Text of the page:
Saturday, October 29, 2011

The virtues of autumn

I've just been reading Veg Plotting's post about her GMT tidy-up. The clocks go back in the UK tonight, from British Summer Time (BST) to Greenwich Mean Time (GMT), and VP says she uses this as a moment to remind herself to do an autumn clear-up and square everything away for winter. I think it's a really good idea.
I was pottering about in the garden today too, impelled not so much by the time change as the fact that for once - for the first time for weeks - I didn't have to do anything tedious like go to the tip, or tidy out the garage, or stack books.
There's something very calming about autumn chores. Sunshine is a bonus, rather than an expectation, and the earlier dusk drives you indoors for a cup of tea before you get over-exhausted. It doesn't matter if you accidentally stand on something or chop something back by mistake, because unless you're very unlucky, it's about to go over anyway.
And autumn chores are cheaper! In spring, there seem to be endless temptations to splurge - buying new plants and new pots to replace those damaged by frost; buying new plants and pots because, ahm, I can't resist them and so on.
Tidying, on the other hand, doesn't cost anything, and there isn't the same sense of urgency as there is in spring, when everything is growing at 100 miles an hour. I felt very virtuous as I swept leaves, cut back dying annuals and subsiding perennials, and put unused pots away in the garage for winter.

Saturday, October 22, 2011

Golden October

It seemed odd, when I got up early this morning and found the car registering a temperature of 7C (44F), to look back and think that only three weeks ago, we were basking in 28C (82F) sunshine.
It seemed even odder to find that, by the time I'd done all the chores and finally got out into the garden, it was 16C (61F) and I had to dispense with my padded down jacket.
We're due for another seasonal see-saw over the next few days, with London predicted to hit 20C (68F) tomorrow, before the weather turns colder and wetter by the end of the week. If I had one of those weather houses with a little man and woman, I bet they'd be whizzing round in circles by now.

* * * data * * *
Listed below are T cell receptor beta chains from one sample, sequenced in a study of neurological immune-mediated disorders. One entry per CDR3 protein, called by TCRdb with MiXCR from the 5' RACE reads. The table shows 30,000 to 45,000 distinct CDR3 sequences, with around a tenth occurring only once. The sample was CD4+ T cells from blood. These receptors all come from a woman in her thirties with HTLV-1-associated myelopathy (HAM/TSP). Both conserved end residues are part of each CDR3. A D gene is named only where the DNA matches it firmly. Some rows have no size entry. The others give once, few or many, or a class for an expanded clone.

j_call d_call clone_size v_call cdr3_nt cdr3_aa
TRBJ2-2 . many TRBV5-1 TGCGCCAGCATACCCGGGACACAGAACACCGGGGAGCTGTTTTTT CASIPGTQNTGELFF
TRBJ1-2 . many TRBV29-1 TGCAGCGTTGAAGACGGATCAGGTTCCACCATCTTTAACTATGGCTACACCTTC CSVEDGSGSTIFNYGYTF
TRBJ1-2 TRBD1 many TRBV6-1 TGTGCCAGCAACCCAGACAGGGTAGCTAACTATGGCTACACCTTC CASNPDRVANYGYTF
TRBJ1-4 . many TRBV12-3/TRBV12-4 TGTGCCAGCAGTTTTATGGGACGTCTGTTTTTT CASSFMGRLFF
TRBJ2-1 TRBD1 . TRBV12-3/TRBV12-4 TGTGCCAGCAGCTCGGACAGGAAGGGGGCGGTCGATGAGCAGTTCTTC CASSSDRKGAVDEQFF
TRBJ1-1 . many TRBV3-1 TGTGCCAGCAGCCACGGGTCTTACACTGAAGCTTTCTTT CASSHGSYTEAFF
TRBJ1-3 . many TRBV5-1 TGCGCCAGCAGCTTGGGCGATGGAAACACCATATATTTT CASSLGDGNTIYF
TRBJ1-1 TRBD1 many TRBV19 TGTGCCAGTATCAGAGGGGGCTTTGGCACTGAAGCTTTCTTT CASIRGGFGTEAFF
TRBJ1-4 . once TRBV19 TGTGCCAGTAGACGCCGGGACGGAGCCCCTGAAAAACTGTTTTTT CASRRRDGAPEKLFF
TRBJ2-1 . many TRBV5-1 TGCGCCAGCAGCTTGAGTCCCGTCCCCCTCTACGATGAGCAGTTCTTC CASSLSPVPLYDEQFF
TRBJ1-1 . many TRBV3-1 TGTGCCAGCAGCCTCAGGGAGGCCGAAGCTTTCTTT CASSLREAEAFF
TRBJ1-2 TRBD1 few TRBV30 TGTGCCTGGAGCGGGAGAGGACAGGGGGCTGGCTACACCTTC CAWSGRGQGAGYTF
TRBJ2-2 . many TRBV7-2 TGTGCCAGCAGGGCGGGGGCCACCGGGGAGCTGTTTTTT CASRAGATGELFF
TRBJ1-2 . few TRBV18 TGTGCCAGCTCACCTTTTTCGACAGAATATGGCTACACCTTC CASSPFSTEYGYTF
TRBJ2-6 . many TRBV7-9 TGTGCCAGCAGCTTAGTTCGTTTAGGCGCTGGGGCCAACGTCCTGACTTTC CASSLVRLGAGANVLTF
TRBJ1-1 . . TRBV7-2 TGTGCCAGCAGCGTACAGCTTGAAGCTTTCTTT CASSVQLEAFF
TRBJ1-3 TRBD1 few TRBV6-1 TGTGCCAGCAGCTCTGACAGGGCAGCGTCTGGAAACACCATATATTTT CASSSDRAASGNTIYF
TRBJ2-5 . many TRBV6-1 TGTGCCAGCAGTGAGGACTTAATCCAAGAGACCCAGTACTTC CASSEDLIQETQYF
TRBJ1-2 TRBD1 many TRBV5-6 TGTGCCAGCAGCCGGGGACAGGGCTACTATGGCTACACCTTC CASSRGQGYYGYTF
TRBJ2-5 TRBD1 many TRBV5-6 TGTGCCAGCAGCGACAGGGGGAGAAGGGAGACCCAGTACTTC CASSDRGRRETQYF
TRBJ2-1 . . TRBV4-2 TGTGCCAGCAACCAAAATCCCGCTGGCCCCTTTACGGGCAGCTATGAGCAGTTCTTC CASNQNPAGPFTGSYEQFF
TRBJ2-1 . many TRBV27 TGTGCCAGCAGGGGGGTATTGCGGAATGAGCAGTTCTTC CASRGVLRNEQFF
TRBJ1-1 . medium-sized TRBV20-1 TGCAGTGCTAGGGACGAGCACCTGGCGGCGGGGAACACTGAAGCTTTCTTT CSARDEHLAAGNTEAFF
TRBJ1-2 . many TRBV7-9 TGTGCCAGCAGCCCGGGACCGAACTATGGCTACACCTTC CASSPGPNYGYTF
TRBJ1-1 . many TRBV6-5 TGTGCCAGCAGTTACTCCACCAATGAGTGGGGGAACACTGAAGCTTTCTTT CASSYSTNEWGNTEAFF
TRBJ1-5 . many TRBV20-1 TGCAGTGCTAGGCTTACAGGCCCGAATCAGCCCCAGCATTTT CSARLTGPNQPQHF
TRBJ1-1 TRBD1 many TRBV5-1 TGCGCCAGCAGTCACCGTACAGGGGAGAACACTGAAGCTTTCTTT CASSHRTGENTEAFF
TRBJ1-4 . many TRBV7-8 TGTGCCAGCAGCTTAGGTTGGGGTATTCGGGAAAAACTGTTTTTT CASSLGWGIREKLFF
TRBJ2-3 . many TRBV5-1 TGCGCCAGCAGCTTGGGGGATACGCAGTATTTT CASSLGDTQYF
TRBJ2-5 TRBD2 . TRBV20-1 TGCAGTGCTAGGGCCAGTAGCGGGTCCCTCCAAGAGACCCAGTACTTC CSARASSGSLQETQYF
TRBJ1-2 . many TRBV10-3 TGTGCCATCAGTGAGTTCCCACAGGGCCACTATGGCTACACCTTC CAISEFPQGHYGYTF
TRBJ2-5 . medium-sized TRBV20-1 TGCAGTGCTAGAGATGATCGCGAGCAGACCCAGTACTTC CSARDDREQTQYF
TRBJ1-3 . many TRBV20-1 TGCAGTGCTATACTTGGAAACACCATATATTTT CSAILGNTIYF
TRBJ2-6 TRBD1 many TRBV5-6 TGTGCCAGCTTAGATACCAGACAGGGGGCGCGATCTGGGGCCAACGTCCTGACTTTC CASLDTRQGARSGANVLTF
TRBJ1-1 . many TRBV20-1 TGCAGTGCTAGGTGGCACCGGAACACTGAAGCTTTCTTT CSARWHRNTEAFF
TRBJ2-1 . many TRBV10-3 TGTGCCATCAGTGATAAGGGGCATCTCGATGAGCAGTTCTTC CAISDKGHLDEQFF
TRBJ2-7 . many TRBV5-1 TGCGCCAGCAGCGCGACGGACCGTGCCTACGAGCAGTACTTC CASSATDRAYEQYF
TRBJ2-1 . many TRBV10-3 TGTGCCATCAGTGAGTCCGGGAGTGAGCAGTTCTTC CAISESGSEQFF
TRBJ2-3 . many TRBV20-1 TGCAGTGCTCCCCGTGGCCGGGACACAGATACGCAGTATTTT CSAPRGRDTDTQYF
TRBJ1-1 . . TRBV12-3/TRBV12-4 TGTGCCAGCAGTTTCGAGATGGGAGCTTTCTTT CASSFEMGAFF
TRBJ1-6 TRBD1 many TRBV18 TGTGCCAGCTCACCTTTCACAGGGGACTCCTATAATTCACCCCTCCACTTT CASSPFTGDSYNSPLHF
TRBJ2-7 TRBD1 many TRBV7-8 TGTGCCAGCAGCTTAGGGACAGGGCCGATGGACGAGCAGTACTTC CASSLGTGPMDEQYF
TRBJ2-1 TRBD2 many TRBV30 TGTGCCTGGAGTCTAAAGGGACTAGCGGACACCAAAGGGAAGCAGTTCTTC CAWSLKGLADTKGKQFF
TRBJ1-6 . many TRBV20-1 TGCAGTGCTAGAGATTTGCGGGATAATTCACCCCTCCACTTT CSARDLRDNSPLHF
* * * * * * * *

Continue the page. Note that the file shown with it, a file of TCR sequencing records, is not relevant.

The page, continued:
Still, I shouldn't really complain because it's perfect weather at the moment for doing a bit of tidying up in the garden. My resolution this year is to chuck out all the summer bedding in the front garden and replant the containers for the winter, adding some bulbs for a spring display.
I make this resolution every year, but invariably end up pulling out the frozen, mushy wreckage of pelargoniums in early March in order to replace them with ready-grown daffodils because a, I couldn't bring myself to throw out the pelargoniums earlier and b, never got round to planting the bulbs.
However, this year is different. I have already cleared out the containers in the front garden and replanted with skimmia and spotted laurel, underplanted with 'Thalia' narcissi.
I have even bought pumpkins, and a 'Happy Halloween' banner for the front porch, plus some rather chic spiders with pink and orange glitter on them to decorate the trellis. Goodness, I'm organised!
The back garden has been left to its own devices while all this is going on. I usually clear out those containers once we've had the first frost, at which point I cut down the cannas and put them in the garage for the winter.
I've been out to fill up the bird feeders and mow the grass at regular intervals, however, so I've noticed that the eucalyptus which was pruned at the beginning of September (on the right of the picture) is showing signs of growth.